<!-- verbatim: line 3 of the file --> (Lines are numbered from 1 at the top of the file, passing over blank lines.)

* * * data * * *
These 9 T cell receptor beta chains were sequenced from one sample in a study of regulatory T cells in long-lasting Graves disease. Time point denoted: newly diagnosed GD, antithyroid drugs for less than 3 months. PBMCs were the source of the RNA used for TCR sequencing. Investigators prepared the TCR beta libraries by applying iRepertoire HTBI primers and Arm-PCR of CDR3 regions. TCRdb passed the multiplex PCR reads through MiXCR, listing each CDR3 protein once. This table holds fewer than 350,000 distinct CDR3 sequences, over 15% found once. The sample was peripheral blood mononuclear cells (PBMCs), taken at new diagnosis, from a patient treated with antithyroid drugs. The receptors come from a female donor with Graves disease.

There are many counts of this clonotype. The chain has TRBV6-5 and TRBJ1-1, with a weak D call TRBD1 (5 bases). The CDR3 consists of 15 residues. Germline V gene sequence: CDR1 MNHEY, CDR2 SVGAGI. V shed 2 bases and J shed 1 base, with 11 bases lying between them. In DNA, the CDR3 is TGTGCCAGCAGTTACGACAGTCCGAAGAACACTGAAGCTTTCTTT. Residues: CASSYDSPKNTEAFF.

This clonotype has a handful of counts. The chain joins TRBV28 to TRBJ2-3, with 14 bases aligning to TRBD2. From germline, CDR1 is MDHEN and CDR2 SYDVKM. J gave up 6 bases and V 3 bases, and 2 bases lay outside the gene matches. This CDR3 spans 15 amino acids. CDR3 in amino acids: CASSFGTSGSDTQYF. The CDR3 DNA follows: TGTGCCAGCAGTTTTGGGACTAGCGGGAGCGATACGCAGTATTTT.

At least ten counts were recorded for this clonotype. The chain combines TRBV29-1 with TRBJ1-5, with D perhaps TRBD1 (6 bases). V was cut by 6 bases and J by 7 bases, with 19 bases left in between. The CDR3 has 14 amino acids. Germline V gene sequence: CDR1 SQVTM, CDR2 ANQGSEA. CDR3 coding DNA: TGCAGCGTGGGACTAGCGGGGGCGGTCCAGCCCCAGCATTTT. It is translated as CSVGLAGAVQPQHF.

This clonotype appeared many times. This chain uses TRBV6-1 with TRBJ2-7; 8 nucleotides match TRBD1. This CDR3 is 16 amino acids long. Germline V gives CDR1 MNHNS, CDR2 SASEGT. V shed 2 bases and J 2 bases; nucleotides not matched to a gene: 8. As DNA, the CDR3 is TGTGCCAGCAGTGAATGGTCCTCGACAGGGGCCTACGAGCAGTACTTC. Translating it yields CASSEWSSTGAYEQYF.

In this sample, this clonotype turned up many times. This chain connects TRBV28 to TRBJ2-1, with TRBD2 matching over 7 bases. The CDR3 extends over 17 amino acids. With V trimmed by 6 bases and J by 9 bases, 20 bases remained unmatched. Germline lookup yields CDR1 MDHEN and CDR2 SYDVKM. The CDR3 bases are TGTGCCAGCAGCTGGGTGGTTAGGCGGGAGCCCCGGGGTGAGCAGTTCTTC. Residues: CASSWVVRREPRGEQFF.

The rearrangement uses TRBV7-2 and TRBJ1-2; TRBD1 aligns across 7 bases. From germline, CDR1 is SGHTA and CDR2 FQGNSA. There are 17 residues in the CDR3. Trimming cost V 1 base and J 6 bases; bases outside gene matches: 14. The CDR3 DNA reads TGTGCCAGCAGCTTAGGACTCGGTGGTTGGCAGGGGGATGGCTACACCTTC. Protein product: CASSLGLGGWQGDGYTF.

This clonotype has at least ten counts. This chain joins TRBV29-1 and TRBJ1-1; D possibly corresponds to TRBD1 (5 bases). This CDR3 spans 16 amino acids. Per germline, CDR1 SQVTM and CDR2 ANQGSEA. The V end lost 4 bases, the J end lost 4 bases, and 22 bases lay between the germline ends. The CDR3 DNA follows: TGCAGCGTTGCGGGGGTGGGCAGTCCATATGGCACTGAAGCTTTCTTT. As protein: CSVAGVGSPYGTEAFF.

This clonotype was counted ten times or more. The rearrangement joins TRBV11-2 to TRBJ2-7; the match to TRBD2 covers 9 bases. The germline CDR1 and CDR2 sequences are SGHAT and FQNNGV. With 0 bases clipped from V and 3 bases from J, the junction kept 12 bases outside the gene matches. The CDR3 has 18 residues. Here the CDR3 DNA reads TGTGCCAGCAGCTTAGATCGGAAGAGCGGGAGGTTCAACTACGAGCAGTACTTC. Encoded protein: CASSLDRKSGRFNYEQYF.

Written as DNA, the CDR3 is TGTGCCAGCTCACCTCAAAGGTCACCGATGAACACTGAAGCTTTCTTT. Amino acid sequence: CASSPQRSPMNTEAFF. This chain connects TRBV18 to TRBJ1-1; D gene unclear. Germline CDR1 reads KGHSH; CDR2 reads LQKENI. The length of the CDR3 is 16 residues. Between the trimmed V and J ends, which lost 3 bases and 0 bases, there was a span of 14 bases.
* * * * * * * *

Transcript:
This clonotype has a handful of counts. The chain joins TRBV28 to TRBJ2-3, with 14 bases aligning to TRBD2. From germline, CDR1 is MDHEN and CDR2 SYDVKM. J gave up 6 bases and V 3 bases, and 2 bases lay outside the gene matches. This CDR3 spans 15 amino acids. CDR3 in amino acids: CASSFGTSGSDTQYF. The CDR3 DNA follows: TGTGCCAGCAGTTTTGGGACTAGCGGGAGCGATACGCAGTATTTT.